# 2019/20 Undergraduate Module Catalogue

## MATH2022 Groups and Vector Spaces

### 15 creditsClass Size: 301

**Module manager:** Professor John Truss**Email:** J.K.Truss@leeds.ac.uk

**Taught:** Semester 1 View Timetable

**Year running** 2019/20

### Pre-requisite qualifications

(MATH1012 or MATH1060) and (MATH1025 or MATH1055) or equivalent### This module is mutually exclusive with

MATH2020 | Algebraic Structures 1 |

MATH2080 | Further Linear Algebra |

**This module is not approved as a discovery module**

### Module summary

The concept of a 'group' developed out of the work of Evariste Galois around 1830 on the insolubility of the general quintic polynomial. Today, group theory is a fundamental branch of mathematics, central also in theoretical physics. From one viewpoint, group theory may be regarded as an abstract study of symmetry. For example, the degree of symmetry of a geometrical figure may be captured by the corresponding group, which tells us not just how many symmetries there are, but also precisely how they interact (the 'structure' of the group). Likewise, we may handle equations (e.g. polynomial or differential equations) using the structure of the group of symmetries of the solutions. Groups, like vector spaces, fields, and rings, are objects of abstract algebra, a branch of mathematics which gains powerful insights by abstracting key mathematical features, e.g. about operations on a set.This course develops basic group theory with a goal, as a highlight, to understand rotations in two and three dimensions. In the process, a deeper understanding will be shed on linear algebra: results in linear algebra such as the Rank and Nullity Theorem will be presented as phenomena of abstract algebra, and linear algebra will furnish important examples of groups of matrices.### Objectives

On completion of this module, students should be able to:a) accurately reproduce appropriate definitions;

b) state basic results about groups and vector spaces, reproduce short proofs, and find similar proofs;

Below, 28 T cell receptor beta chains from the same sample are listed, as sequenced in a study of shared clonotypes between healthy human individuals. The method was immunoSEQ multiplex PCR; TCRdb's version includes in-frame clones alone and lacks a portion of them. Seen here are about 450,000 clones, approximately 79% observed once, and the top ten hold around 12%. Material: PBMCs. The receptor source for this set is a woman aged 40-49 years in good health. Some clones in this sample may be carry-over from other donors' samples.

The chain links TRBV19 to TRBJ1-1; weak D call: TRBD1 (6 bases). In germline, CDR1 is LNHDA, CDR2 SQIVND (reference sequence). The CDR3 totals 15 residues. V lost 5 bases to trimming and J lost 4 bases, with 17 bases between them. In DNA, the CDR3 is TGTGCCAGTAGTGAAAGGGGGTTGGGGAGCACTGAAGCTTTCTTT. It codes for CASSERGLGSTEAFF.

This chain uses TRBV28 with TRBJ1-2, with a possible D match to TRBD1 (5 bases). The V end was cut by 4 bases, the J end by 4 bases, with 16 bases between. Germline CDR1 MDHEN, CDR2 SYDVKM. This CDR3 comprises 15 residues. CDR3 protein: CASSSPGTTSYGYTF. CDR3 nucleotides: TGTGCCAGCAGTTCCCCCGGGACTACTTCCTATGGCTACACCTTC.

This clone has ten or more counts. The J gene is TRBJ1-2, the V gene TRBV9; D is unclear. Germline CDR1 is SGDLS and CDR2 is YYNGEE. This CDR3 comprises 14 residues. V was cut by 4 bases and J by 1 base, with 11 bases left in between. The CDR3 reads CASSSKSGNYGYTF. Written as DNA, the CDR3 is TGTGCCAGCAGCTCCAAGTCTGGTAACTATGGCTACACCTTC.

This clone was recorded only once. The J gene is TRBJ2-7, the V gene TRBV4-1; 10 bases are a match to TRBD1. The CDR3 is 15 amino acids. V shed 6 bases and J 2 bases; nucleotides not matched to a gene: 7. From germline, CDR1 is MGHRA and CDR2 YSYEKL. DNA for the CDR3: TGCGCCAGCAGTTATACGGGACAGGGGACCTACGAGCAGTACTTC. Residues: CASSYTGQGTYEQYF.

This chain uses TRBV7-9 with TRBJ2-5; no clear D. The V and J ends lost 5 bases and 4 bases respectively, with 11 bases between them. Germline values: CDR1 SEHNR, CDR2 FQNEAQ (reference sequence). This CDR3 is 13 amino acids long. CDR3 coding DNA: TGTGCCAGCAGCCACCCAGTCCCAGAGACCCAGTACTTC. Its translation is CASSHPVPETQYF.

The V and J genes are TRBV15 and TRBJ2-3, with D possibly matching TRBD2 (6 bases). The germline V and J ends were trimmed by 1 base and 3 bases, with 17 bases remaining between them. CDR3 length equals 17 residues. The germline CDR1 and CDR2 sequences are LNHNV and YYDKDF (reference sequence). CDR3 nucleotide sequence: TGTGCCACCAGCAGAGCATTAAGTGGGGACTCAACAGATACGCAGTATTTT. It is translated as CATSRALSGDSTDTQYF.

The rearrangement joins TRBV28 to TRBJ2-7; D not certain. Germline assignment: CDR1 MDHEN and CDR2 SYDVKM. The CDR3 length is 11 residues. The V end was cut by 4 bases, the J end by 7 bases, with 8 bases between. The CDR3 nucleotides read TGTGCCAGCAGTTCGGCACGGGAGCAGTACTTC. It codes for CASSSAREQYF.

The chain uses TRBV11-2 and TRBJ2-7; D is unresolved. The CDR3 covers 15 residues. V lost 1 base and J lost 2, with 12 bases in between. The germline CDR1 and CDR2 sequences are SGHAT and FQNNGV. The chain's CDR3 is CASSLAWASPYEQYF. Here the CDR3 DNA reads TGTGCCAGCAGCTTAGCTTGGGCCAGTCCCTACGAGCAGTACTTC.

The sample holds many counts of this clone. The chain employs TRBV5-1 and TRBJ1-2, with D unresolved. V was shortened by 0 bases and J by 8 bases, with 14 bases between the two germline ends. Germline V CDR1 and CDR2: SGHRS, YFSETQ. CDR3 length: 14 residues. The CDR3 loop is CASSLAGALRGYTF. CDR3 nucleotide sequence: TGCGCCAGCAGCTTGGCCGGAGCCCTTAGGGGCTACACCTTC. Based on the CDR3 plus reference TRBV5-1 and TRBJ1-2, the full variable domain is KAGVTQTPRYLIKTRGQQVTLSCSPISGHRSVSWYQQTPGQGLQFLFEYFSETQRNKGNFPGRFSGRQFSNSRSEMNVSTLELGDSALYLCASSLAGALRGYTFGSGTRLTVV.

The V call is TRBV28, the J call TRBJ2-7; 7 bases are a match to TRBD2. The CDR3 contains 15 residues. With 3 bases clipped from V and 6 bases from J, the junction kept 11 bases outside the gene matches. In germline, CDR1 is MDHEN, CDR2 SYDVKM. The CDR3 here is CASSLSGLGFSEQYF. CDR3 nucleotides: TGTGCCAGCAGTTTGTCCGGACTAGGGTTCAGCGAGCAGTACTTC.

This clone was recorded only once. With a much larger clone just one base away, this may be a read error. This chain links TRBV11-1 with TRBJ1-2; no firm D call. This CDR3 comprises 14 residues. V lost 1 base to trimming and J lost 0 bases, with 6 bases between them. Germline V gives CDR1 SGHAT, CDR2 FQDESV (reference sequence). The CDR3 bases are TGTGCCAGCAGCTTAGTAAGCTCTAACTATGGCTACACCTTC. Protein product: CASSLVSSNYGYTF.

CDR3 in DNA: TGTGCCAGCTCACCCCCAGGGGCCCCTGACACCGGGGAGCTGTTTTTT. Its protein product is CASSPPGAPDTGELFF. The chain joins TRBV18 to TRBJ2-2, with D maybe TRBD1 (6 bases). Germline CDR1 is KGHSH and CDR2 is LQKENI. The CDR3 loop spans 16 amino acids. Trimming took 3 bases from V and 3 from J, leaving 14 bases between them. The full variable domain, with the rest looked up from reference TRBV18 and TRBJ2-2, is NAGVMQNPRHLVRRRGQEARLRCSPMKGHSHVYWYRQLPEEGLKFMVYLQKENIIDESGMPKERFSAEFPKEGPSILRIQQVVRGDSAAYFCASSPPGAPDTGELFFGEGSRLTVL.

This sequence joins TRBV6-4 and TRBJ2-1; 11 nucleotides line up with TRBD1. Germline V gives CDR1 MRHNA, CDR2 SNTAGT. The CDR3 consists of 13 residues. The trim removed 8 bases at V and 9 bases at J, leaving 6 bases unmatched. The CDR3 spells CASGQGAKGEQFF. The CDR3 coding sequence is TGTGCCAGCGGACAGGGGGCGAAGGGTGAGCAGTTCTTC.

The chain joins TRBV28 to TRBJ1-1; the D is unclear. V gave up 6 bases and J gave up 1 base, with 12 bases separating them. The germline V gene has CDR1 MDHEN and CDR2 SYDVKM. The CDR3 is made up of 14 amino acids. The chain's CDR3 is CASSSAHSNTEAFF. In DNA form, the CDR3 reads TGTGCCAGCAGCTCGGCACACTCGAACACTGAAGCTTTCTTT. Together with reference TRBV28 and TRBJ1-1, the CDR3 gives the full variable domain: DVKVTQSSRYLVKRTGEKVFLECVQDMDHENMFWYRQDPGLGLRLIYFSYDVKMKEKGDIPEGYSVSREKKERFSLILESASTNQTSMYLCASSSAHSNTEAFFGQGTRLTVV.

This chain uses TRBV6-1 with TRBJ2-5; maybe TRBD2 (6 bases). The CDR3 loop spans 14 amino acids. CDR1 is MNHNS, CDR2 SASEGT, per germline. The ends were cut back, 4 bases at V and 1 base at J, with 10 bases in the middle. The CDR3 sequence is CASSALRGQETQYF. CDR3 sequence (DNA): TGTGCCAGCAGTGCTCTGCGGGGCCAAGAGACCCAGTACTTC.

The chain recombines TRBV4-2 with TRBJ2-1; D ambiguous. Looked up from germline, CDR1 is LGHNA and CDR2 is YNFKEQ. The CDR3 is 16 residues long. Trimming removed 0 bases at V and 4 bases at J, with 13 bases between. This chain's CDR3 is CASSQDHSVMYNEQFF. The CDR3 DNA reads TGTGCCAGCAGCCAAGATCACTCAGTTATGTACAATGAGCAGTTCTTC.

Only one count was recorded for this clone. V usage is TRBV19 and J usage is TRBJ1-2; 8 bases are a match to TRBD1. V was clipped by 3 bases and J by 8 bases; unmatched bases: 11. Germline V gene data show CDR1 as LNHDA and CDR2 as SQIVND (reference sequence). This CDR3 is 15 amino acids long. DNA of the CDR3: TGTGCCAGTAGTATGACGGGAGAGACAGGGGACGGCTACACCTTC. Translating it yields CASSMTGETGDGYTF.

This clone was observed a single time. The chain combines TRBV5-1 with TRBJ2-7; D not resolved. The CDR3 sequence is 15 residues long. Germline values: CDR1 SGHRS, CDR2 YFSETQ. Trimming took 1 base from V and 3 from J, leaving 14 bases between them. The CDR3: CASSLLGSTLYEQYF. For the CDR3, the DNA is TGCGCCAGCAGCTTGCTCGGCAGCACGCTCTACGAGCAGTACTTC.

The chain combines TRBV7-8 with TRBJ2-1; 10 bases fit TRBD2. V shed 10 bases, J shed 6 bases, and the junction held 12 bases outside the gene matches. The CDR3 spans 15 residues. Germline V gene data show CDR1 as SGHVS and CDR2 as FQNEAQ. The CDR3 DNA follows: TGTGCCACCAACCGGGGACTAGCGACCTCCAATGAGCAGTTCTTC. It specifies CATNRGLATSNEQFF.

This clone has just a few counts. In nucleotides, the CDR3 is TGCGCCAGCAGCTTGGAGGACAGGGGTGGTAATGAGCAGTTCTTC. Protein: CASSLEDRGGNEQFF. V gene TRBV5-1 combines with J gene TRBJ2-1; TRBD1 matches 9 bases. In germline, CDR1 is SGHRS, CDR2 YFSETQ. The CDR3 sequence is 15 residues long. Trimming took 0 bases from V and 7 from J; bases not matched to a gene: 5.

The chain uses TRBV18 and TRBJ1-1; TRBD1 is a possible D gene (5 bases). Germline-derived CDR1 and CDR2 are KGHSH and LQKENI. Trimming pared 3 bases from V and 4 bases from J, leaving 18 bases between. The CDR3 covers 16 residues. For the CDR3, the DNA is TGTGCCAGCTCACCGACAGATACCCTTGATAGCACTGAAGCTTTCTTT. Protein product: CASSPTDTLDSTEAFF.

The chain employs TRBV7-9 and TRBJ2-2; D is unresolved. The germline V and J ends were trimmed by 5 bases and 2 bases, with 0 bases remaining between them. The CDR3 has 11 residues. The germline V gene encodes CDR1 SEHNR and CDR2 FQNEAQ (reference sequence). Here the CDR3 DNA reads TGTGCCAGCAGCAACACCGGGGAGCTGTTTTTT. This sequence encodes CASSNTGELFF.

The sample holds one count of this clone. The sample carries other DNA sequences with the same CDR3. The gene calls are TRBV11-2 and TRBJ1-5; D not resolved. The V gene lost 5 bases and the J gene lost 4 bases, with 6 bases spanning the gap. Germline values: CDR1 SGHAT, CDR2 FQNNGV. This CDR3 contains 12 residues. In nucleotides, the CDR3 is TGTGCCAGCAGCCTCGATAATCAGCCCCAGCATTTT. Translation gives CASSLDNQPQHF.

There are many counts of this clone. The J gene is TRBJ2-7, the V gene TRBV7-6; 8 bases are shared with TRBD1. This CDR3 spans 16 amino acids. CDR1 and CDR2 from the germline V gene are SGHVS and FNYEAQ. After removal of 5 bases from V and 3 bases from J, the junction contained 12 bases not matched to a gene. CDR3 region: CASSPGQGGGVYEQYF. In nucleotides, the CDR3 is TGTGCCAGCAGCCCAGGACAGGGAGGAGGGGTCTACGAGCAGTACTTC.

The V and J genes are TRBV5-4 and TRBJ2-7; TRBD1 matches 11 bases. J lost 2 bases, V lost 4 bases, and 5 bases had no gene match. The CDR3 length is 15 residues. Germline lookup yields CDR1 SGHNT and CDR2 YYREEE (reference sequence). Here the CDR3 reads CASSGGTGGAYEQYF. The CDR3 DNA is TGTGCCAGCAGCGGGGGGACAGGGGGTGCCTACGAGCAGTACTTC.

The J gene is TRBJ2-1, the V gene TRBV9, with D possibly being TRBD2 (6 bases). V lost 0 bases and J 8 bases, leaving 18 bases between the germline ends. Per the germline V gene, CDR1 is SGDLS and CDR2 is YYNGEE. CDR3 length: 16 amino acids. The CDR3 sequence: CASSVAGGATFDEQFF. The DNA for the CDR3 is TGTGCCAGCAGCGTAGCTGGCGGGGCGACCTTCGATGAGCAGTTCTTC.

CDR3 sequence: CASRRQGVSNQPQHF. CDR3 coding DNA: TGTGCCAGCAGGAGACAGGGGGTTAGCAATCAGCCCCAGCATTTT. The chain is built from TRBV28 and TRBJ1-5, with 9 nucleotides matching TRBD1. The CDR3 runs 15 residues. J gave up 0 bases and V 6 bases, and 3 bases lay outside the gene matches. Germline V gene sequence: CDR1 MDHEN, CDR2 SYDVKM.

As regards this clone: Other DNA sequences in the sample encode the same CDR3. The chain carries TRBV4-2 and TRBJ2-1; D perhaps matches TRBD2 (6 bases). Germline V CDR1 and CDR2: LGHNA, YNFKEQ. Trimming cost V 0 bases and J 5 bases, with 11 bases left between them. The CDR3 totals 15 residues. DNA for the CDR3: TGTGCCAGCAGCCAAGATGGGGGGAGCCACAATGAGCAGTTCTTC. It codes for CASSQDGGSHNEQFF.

c) give examples of groups, identify subgroups and orders of elements in some of these examples;

d) list the cosets of various groups of small order, and describe the structure of certain quotient groups;

e) calculate the symmetry groups of simple geometrical objects;

f) test whether certain maps between vector spaces are linear transformations, calculate ranks and nullity,

and present the Rank and Nulllity Theorem as an example of the First Isomorphism Theorem for vector spaces.

**Learning outcomes**

The module will both introduce group theory as a beautiful and accessible example of the power of abstract algebra, and reinforce understanding of elementary linear algebra, at a more conceptual level than at Level 1, with emphasis on general vector spaces over arbitrary fields, linear independence and spanning, linear transformations, matrix groups. Students will develop their capacity to handle complex definitions, find proofs, and explain them precisely.

### Syllabus

Definition of group, abelian groups. Examples -- cyclic groups, additive groups, matrix groups and groups of isometries, groups of units, dihedral groups. Direct products. Subgroups, cosets, Lagrange's Theorem. Normal subgroups, quotient groups, homomorphisms, First Isomorphism Theorem for groups. Permutations, symmetric and alternating groups. Vector spaces over fields, linear independence, spanning and bases. Linear transformations, matrix groups, Rank and Nullity as First Isomorphism Theorem for vector spaces, quotient spaces. Determinants of matrices (Leibnitz formula, with links to permutations). Diagonalisability of real symmetric matrices. Groups of rotations in two and three dimensional real Euclidean space.

### Teaching methods

Delivery type | Number | Length hours | Student hours |

Workshop | 10 | 1.00 | 10.00 |

Lectures | 33 | 1.00 | 33.00 |

Private study hours | 107.00 | ||

Total Contact hours | 43.00 | ||

Total hours (100hr per 10 credits) | 150.00 |

### Private study

Studying and revising of course material.Completing of assignments and assessments.

### Opportunities for Formative Feedback

Assessed coursework with feedback to students.### Methods of assessment

**Coursework**

Assessment type | Notes | % of formal assessment |

Written Work | * | 15.00 |

Total percentage (Assessment Coursework) | 15.00 |

There is no resit available for the coursework component of this module. If the module is failed, the coursework mark will be carried forward and added to the resit exam mark with the same weighting as listed above.

**Exams**

Exam type | Exam duration | % of formal assessment |

Standard exam (closed essays, MCQs etc) | 2 hr 30 mins | 85.00 |

Total percentage (Assessment Exams) | 85.00 |

Normally resits will be assessed by the same methodology as the first attempt, unless otherwise stated

### Reading list

The reading list is available from the Library websiteLast updated: 20/03/2018

## Browse Other Catalogues

- Undergraduate module catalogue
- Taught Postgraduate module catalogue
- Undergraduate programme catalogue
- Taught Postgraduate programme catalogue

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